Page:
Scoring your Credit - How's your FICO?
Since we live in an automated world, it should come as no surprise that your ability to repay your mortgage comes down to just one number.
Credit reporting agencies use your history of paying loans to create this score.
Each of the three credit agencies has its own formula for building your credit score. The original FICO score was developed by Fair Isaac and Company.
While Experian still calls its score "FICO", TransUnion calls its score "Beacon" and Equifax uses "Empirica." While each of the models considers a range of data available in your credit report, each agency uses the following to calculate your score:
- Credit History - How many years have you had credit?
- Payment History - Have you paid more than 30 days late, and how often?
- Balances on your Credit Cards - How many accounts do you hold? How much do you owe on your accounts?
- Requests for Credit - How many times have lenders pulled your credit report for the purpose of giving you a loan?
These factors are weighted differently depending on the formula being used. Each formula produces a single number which may vary slightly from one agency to another. Credit scores can be as low as 300 and as high as 800. Higher is better. Most folks who want to get a mortgage in the current environment have a score above 620.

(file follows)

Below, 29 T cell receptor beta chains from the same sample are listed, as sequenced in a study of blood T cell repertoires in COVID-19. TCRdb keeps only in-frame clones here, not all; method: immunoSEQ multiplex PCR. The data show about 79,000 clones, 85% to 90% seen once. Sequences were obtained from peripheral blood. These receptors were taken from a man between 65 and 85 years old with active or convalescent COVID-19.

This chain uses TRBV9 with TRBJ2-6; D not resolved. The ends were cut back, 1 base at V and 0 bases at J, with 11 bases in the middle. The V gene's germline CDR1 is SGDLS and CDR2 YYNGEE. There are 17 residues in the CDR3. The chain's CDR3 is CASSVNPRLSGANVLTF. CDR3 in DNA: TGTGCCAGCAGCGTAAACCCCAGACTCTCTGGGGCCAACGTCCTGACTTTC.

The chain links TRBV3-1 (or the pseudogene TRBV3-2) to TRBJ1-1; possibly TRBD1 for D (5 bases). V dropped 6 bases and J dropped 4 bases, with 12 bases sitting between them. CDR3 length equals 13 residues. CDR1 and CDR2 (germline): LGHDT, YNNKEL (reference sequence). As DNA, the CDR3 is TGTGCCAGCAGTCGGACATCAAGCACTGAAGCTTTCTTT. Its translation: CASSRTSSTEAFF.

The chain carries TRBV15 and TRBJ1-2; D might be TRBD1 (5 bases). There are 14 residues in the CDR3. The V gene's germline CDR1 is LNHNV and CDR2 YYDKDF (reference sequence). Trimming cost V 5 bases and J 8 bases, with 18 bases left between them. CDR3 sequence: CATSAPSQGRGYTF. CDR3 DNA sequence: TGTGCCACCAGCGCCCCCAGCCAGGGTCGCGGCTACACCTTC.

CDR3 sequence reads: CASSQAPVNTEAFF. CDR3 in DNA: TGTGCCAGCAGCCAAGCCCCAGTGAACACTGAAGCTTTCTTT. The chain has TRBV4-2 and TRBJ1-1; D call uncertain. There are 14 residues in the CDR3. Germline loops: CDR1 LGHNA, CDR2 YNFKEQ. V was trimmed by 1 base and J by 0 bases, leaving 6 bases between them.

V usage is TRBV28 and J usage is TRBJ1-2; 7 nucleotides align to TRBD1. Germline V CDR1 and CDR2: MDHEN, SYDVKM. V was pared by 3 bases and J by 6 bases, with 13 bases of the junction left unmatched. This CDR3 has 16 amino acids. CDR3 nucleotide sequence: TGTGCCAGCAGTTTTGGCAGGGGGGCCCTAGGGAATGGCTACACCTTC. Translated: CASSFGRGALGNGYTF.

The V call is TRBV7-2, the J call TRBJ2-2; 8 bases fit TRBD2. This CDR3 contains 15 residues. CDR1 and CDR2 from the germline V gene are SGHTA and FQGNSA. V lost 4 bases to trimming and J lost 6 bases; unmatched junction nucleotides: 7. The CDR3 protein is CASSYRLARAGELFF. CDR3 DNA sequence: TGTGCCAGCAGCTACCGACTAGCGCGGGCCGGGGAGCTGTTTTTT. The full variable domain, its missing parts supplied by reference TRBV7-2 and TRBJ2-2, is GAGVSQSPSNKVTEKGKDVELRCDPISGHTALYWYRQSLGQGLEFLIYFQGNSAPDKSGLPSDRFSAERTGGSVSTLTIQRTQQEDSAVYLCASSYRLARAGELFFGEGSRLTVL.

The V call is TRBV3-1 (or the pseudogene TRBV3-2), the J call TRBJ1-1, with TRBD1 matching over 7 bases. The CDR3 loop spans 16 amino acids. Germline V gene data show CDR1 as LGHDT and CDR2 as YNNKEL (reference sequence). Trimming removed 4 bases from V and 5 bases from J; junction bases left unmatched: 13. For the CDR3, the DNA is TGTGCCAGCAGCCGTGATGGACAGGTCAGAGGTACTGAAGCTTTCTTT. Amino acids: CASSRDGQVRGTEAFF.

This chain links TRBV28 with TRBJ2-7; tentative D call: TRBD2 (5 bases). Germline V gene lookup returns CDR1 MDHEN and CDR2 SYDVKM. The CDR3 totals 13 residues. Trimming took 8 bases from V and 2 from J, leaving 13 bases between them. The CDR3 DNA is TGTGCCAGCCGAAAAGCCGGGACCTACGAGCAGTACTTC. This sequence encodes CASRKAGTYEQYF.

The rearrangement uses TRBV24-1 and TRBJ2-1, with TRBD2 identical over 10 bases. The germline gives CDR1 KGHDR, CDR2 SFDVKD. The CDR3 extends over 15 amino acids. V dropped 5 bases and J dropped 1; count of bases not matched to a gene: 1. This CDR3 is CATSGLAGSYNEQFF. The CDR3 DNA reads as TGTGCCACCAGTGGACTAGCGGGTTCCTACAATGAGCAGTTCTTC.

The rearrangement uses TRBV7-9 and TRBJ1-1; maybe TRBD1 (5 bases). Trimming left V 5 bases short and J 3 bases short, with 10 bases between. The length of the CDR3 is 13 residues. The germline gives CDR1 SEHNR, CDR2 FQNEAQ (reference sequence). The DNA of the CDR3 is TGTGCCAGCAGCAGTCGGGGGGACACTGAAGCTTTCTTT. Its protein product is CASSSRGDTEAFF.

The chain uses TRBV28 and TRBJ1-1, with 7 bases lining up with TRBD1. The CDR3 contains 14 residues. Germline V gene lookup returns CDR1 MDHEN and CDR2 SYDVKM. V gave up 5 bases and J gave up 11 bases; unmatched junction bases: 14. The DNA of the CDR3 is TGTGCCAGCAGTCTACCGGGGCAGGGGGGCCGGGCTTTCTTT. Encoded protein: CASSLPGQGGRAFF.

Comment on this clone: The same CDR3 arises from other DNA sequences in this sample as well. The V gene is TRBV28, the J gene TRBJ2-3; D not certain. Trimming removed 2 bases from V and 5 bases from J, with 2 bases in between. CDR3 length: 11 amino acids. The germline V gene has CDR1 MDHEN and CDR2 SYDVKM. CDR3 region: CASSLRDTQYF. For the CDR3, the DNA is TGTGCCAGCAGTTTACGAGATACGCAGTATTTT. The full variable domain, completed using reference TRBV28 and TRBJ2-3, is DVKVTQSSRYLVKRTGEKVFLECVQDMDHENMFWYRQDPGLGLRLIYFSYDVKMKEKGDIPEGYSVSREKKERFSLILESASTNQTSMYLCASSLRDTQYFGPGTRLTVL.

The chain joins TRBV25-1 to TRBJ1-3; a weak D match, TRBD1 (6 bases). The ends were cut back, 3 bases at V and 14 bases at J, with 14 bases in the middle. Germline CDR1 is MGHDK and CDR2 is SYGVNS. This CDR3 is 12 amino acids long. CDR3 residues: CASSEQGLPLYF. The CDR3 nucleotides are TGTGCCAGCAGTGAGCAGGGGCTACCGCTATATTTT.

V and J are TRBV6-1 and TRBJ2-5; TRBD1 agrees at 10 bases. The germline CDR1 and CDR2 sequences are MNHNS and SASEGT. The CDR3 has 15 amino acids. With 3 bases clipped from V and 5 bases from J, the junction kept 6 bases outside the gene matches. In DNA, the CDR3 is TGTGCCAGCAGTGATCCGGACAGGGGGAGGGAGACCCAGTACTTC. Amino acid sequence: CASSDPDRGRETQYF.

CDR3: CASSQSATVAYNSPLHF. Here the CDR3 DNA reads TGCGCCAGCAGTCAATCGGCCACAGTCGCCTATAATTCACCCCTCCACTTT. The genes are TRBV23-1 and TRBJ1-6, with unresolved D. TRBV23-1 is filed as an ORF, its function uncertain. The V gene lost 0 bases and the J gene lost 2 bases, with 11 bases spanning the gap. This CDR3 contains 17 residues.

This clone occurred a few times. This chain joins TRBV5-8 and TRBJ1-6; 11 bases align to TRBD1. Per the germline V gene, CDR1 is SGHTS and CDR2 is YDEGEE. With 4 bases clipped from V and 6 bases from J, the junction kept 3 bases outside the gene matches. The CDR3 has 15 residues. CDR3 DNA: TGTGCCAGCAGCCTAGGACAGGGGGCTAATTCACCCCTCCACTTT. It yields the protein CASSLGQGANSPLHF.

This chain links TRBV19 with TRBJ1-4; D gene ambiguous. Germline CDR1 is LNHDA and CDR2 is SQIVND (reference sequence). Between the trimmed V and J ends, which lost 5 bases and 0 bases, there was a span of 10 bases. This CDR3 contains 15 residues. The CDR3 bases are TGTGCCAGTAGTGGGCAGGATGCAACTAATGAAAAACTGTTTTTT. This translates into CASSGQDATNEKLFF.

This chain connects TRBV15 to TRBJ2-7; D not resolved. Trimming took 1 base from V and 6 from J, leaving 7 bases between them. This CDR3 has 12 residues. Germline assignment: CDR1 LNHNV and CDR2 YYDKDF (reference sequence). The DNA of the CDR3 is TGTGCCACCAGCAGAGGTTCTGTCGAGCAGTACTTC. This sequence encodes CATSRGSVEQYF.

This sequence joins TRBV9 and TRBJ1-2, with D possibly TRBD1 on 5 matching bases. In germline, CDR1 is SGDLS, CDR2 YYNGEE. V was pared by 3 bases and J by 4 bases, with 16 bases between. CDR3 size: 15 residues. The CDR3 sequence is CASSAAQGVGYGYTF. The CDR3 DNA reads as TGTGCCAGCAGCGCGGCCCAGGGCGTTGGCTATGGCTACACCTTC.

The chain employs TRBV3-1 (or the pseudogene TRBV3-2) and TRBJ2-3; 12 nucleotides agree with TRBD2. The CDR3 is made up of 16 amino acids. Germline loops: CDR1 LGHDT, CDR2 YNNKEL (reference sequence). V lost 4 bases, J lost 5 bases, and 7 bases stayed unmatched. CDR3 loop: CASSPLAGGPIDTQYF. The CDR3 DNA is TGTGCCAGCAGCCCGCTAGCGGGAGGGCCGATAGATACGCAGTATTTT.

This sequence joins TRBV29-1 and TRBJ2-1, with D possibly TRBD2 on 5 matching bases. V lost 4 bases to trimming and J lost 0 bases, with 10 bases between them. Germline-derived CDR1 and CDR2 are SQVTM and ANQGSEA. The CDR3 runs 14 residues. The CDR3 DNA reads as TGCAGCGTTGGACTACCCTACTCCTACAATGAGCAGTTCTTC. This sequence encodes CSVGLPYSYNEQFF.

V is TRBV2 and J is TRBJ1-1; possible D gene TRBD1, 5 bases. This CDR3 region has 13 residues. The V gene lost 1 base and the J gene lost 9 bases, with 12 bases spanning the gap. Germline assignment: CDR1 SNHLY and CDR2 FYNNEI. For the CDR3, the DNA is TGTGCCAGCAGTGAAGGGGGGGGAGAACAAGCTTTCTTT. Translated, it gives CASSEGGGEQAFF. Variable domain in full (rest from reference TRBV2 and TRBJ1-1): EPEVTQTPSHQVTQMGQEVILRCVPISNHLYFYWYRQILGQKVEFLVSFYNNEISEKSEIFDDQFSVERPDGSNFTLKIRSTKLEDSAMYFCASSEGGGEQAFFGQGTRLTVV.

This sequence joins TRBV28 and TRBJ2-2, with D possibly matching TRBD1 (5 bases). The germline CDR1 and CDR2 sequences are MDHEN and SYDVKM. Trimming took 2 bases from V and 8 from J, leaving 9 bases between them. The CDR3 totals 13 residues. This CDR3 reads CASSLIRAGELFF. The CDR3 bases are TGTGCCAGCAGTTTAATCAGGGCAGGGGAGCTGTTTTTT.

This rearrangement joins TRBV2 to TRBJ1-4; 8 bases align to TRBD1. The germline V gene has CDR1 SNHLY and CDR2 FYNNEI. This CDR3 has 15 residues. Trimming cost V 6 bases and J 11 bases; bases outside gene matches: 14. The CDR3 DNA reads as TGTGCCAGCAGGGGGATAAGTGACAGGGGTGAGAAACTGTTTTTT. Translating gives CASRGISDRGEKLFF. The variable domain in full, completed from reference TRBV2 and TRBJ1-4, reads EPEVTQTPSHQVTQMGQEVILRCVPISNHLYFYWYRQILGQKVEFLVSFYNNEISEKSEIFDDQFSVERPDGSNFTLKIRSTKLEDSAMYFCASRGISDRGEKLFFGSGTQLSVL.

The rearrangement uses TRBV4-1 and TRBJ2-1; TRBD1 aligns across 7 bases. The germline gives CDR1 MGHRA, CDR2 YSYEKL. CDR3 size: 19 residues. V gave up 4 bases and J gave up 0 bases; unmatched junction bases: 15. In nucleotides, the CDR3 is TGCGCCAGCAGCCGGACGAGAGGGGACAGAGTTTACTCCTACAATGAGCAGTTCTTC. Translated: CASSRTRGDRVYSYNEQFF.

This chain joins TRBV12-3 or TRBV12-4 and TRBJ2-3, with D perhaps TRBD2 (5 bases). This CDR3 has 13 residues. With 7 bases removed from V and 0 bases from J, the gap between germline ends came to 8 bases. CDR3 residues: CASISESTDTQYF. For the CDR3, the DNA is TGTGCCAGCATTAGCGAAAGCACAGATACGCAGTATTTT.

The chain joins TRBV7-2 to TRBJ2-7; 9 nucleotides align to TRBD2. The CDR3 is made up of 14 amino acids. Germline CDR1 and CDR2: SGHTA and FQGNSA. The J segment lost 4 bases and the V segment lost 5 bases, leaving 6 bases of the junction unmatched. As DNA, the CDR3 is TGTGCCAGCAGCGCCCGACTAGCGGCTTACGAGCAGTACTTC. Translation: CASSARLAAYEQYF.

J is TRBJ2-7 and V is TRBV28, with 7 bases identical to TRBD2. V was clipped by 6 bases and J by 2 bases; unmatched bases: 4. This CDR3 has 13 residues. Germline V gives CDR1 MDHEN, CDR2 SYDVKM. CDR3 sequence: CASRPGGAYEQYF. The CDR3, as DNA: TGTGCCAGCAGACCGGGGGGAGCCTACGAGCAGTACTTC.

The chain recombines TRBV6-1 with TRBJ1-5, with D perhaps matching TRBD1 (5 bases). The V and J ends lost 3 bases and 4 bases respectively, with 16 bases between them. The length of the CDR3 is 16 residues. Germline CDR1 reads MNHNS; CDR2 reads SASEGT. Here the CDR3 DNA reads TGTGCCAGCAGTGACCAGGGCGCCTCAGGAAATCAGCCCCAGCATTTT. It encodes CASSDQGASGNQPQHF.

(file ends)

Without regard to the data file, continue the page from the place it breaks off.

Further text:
Not just for qualifying
FICO scores are used for more than just determining whether or not you qualify for a mortgage. Lenders give lower interest rates to individuals with higher scores.
Can I raise my credit score?
Unfortunately, there isn't a lot you can do to immediately improve your credit score. Some companies promise quick fixes, but they can't do anything different than what you can do — for free. You must remove any incorrect reporting from your credit report, which is the only way to quickly improve your credit score.
How do I find out my FICO score?
To improve your credit score, you must get the reports that are used to build it, and of course, you need the score itself. Fair Isaac has created a web site (www.myFICO.com) that lets you do just that. It's inexpensive to get your FICO score from all three reporting agencies, along with your credit report. They also provide information and tools that help you analyze what actions might have the greatest impact on your FICO score.
You can get a federally-mandated free credit report every year from all three credit reporting agencies by visiting AnnualCreditReport.com. These reports do not include a free score, but it's very inexpensive to get one at the same time.
Now that you have all the facts, you'll be a more informed consumer and you'll be better positioned to get the most favorable mortgage.
Want to know more about your credit score? Give us a call at (305) 535-2230.